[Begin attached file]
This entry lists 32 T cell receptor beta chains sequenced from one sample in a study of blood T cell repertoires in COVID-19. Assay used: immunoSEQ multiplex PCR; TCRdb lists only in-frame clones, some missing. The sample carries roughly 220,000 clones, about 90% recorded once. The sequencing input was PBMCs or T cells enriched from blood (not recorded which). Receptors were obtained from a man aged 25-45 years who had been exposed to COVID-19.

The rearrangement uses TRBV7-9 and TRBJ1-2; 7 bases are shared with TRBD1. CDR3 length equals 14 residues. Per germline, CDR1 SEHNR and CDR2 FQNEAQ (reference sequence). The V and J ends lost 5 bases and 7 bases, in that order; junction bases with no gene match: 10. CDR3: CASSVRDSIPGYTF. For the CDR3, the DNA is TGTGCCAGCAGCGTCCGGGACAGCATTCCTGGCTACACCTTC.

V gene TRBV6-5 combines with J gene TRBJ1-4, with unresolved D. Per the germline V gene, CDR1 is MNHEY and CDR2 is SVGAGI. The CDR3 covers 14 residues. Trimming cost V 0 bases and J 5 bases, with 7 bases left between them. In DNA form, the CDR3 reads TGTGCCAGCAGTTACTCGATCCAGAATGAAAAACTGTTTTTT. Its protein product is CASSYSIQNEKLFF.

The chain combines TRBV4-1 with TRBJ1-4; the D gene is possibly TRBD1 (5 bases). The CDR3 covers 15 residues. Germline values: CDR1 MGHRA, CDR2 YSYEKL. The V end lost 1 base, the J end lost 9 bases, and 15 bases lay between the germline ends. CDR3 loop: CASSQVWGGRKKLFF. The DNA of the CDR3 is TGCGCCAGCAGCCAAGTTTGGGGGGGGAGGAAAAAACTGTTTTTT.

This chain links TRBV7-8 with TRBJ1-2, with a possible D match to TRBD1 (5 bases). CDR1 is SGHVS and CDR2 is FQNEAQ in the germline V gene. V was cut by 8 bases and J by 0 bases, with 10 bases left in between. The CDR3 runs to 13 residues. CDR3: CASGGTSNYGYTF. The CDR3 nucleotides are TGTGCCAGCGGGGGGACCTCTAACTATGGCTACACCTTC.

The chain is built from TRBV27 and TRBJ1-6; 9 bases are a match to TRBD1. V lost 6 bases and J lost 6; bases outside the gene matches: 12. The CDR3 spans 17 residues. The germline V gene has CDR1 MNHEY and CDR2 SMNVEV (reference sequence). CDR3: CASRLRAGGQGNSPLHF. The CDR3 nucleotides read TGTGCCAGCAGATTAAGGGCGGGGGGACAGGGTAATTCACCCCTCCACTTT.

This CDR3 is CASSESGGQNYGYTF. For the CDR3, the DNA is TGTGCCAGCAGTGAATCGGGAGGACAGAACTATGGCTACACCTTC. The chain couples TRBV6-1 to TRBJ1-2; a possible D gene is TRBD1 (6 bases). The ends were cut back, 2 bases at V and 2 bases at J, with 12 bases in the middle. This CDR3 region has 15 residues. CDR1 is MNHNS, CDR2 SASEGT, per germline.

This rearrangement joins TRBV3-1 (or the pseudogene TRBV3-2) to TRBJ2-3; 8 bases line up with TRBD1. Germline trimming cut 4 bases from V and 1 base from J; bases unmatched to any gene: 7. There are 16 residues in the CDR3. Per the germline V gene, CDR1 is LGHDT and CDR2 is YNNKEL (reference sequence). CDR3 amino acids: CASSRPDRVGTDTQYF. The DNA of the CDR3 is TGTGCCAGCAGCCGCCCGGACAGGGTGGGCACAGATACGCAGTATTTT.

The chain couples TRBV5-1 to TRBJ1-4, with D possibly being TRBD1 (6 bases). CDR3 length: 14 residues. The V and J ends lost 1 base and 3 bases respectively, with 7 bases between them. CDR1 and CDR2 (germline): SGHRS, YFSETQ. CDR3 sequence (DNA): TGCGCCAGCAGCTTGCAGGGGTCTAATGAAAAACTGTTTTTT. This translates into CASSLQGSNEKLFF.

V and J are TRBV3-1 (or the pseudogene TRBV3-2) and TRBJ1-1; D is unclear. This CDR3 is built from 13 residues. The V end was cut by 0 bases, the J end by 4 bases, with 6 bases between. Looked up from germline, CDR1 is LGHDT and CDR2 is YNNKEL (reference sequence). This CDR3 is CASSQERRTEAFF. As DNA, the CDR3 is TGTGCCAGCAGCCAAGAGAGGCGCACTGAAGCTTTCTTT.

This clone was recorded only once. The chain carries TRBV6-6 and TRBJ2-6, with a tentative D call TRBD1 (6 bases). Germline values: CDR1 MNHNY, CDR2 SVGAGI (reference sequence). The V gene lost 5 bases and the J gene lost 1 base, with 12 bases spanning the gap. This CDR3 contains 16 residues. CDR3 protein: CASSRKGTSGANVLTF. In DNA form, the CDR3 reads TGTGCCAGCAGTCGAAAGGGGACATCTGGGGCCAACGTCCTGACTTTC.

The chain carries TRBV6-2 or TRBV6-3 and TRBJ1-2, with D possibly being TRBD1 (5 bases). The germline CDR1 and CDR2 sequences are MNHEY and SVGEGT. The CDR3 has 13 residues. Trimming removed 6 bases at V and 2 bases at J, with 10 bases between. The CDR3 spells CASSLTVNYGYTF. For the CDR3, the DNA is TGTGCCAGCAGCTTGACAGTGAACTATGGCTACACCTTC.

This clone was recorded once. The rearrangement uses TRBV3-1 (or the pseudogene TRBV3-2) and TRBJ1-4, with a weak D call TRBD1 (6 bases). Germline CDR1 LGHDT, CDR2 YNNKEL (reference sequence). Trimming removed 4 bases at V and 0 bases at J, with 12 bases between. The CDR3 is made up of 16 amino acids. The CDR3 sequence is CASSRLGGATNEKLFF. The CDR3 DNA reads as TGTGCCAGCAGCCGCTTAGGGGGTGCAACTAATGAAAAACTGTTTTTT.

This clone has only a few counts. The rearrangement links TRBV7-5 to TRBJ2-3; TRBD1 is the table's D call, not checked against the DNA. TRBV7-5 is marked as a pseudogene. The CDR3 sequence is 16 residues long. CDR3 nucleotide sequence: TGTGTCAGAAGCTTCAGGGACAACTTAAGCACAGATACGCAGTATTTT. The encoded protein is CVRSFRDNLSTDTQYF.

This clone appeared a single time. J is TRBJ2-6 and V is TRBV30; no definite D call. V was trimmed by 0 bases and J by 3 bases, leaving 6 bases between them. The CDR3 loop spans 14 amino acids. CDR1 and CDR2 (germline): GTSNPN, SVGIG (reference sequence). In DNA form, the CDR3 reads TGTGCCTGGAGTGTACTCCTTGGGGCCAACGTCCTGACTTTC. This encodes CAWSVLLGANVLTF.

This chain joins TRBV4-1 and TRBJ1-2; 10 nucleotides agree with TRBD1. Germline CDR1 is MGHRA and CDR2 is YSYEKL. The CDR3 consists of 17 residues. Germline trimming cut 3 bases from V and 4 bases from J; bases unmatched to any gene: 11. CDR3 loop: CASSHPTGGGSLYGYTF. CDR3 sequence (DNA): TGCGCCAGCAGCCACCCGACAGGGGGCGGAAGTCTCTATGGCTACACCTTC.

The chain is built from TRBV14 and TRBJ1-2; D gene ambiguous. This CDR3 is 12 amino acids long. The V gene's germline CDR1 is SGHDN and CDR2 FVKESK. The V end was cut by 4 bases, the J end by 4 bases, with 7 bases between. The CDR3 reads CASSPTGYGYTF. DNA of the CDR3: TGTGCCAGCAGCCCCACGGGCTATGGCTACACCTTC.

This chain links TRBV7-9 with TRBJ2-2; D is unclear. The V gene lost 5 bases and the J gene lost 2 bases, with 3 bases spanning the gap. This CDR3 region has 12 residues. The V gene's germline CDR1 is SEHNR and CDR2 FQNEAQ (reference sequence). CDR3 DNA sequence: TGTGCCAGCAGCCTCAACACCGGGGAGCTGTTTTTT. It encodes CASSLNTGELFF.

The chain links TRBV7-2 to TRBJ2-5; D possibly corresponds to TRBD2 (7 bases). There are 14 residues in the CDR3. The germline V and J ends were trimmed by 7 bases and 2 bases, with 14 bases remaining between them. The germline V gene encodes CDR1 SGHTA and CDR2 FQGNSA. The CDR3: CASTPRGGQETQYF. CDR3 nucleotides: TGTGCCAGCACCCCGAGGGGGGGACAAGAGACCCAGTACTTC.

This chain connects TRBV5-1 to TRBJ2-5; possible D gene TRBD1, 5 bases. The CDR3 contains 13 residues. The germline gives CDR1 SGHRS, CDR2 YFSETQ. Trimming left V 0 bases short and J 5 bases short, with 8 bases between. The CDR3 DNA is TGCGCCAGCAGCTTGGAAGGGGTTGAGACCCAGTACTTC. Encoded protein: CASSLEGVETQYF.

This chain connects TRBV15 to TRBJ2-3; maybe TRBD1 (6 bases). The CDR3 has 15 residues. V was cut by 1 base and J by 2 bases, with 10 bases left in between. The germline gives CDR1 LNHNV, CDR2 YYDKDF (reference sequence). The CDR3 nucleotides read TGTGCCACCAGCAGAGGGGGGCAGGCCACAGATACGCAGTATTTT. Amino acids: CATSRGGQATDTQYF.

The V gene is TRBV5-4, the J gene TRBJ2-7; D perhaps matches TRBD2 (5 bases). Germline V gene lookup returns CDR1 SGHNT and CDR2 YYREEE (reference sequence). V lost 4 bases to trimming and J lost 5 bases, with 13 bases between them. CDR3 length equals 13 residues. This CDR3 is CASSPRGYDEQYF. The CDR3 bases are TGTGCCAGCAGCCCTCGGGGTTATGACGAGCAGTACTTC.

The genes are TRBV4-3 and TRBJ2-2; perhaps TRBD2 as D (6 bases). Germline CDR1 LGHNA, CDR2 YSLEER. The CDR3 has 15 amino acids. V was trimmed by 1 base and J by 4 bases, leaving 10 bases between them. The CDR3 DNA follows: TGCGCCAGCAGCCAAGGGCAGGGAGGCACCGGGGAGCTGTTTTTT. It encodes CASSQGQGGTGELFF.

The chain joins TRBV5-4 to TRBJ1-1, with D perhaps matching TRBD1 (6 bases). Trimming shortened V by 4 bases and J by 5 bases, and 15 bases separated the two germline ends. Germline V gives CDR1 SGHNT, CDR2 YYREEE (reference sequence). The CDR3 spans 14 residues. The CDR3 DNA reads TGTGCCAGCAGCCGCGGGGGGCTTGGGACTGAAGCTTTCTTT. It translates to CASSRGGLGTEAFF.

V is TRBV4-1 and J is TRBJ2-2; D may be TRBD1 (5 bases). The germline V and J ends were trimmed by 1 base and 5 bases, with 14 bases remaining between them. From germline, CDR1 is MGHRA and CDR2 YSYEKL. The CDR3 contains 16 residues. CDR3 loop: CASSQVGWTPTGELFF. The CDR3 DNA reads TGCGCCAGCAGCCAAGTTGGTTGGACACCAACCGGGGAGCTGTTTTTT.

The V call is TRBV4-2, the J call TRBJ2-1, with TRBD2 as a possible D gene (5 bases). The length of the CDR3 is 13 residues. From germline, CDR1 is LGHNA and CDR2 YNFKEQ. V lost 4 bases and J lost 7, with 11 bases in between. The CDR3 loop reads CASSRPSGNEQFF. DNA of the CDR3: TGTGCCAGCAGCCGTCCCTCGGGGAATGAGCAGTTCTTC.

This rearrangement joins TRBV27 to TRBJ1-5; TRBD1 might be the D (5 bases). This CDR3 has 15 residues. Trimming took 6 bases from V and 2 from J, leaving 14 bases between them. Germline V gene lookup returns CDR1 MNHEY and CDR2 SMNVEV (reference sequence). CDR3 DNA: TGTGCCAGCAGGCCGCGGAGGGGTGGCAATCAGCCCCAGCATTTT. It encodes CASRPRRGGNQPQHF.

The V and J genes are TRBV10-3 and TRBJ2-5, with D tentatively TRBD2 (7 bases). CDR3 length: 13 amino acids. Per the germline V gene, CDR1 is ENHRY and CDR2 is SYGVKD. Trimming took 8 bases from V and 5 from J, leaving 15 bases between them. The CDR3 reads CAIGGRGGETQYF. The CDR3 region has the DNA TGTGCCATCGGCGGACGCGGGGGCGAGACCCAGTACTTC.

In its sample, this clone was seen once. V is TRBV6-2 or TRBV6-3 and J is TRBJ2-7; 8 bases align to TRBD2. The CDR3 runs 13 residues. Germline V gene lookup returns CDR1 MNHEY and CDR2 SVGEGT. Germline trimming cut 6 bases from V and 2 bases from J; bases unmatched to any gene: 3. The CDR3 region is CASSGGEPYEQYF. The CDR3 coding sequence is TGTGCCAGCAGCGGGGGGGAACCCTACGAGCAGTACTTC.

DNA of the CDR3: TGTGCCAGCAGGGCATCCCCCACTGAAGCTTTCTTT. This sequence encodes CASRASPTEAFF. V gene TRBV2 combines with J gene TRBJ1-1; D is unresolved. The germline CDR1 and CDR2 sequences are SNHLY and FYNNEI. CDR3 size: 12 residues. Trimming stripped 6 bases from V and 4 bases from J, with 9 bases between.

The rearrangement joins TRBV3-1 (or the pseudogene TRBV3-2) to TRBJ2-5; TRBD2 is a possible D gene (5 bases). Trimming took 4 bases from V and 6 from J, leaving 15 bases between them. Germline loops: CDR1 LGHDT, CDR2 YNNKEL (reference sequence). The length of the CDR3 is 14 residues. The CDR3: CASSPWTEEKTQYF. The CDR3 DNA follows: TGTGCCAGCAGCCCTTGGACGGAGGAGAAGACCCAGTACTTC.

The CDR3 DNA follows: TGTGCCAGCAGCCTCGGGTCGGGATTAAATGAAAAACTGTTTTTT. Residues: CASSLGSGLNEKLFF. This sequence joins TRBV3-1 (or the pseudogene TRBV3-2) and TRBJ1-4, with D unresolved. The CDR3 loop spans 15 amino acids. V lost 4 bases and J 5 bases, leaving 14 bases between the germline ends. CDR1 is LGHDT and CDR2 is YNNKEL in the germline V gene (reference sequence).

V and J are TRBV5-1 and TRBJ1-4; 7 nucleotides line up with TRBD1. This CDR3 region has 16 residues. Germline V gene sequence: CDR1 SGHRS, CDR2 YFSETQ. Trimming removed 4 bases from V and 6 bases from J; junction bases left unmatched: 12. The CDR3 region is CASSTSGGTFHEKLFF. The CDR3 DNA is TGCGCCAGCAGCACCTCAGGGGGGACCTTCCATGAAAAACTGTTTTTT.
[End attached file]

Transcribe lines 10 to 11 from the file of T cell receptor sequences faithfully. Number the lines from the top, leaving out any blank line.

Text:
V and J are TRBV3-1 (or the pseudogene TRBV3-2) and TRBJ1-1; D is unclear. This CDR3 is built from 13 residues. The V end was cut by 0 bases, the J end by 4 bases, with 6 bases between. Looked up from germline, CDR1 is LGHDT and CDR2 is YNNKEL (reference sequence). This CDR3 is CASSQERRTEAFF. As DNA, the CDR3 is TGTGCCAGCAGCCAAGAGAGGCGCACTGAAGCTTTCTTT.

This clone was recorded only once. The chain carries TRBV6-6 and TRBJ2-6, with a tentative D call TRBD1 (6 bases). Germline values: CDR1 MNHNY, CDR2 SVGAGI (reference sequence). The V gene lost 5 bases and the J gene lost 1 base, with 12 bases spanning the gap. This CDR3 contains 16 residues. CDR3 protein: CASSRKGTSGANVLTF. In DNA form, the CDR3 reads TGTGCCAGCAGTCGAAAGGGGACATCTGGGGCCAACGTCCTGACTTTC.